In the ‘small world’ category, I met a friend yesterday and they told me that they’d been in a meeting recently where you presented.
You’ll get an email soon from him to address a language culture difference in your presentation that is very rude in the UK, but not at all in North America.
He is modeling Radical Candor, as he is one of the most caring leaders I’ve ever known…so he will be sharing out of care!”
Naturally, I was curious and more than a little nervous about what I had said. I wondered if it was my salty language. I sent the people who’d organized the talk a note asking if it had been a problem. No, they hadn’t heard any complaints. I wrote to “John” to ask what I’d said. He told me that the guy who wanted to give me feedback on my feedback presentation (very meta!) had to run the email through two layers of approval. What??? I now felt a sense of despair. How could this company build a culture of feedback if they had to run any feedback through several layers of approval before talking to someone?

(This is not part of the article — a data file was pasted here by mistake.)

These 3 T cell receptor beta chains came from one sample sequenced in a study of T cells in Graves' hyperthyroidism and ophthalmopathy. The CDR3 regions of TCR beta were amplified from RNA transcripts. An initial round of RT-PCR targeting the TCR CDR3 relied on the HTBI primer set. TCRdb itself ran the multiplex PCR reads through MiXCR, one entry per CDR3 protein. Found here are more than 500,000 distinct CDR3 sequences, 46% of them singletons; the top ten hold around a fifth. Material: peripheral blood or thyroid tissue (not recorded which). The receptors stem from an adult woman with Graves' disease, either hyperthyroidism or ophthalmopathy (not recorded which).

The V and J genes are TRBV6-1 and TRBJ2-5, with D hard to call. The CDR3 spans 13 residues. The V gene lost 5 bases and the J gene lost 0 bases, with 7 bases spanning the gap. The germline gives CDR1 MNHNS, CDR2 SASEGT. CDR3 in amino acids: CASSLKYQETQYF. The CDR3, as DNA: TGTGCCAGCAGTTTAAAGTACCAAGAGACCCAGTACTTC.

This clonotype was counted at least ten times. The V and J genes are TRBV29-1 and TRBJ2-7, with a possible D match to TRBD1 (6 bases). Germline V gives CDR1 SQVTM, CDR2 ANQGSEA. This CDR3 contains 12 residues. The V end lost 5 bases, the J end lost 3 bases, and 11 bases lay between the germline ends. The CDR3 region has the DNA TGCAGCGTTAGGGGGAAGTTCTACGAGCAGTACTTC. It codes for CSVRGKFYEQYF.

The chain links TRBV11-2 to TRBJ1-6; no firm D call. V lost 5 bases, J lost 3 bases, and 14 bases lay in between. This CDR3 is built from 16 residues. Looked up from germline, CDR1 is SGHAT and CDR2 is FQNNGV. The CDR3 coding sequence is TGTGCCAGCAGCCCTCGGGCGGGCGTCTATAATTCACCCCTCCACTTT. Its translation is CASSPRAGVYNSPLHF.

A few weeks later, I still hadn’t heard anything. Evidently, compliance had put the kibosh on the idea of telling me what I’d done wrong in the presentation they’d paid me to give on how to tell people when they are making mistakes.
The irony was painful. And by now I was dying to know what I’d said wrong. So I scheduled a phone call with John to ask him. He said he couldn’t quite remember what it was I’d said. I told him I wouldn’t be able to rest until I knew. He promised to ask his friend, who was from the UK (not where the talk was held.)
A couple of days later I got the answer:
Checked back with my friend. You used the phrase ‘blowing someone off.’
In UK English, that is ‘brushing someone off,’ roots being brushed off the shoulder of your jacket, etc.
‘Blowing someone off’ means…umm…it is…umm…fellatious 😉.”
DOH! I knew exactly when and how I’d used the term. I’d been describing the various reactions one gets when giving feedback. Sometimes, people will be grateful. Sometimes they’ll be sad, other times they’ll be mad — but most often they’ll “blow you off.” Er. Brush you off. Then you have to work harder to be clear.